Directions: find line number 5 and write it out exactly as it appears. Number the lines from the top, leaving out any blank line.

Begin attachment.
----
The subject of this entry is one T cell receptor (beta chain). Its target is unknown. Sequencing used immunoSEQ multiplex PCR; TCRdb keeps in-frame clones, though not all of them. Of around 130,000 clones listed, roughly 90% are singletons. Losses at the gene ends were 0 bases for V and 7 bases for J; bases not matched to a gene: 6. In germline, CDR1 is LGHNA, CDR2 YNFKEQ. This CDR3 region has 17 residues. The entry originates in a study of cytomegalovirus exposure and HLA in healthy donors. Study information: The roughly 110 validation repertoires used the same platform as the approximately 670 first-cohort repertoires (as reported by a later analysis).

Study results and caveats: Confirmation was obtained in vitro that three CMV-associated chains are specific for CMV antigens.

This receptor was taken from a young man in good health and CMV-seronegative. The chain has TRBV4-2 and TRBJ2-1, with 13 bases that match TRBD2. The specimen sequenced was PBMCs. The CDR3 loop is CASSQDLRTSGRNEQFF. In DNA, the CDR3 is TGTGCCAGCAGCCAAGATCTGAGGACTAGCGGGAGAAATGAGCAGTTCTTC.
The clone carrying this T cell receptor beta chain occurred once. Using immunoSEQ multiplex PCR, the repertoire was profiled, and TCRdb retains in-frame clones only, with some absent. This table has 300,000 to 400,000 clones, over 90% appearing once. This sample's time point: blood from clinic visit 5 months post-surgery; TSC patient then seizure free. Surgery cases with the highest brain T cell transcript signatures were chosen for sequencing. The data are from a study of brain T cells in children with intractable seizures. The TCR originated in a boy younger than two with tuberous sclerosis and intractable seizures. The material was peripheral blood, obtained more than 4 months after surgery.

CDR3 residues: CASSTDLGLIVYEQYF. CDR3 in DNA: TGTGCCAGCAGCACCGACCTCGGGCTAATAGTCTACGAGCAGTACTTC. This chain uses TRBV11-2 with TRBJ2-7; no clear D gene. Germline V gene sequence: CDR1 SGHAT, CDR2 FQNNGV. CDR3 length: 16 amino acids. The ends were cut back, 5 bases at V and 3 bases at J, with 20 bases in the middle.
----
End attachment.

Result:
CDR3 residues: CASSTDLGLIVYEQYF. CDR3 in DNA: TGTGCCAGCAGCACCGACCTCGGGCTAATAGTCTACGAGCAGTACTTC. This chain uses TRBV11-2 with TRBJ2-7; no clear D gene. Germline V gene sequence: CDR1 SGHAT, CDR2 FQNNGV. CDR3 length: 16 amino acids. The ends were cut back, 5 bases at V and 3 bases at J, with 20 bases in the middle.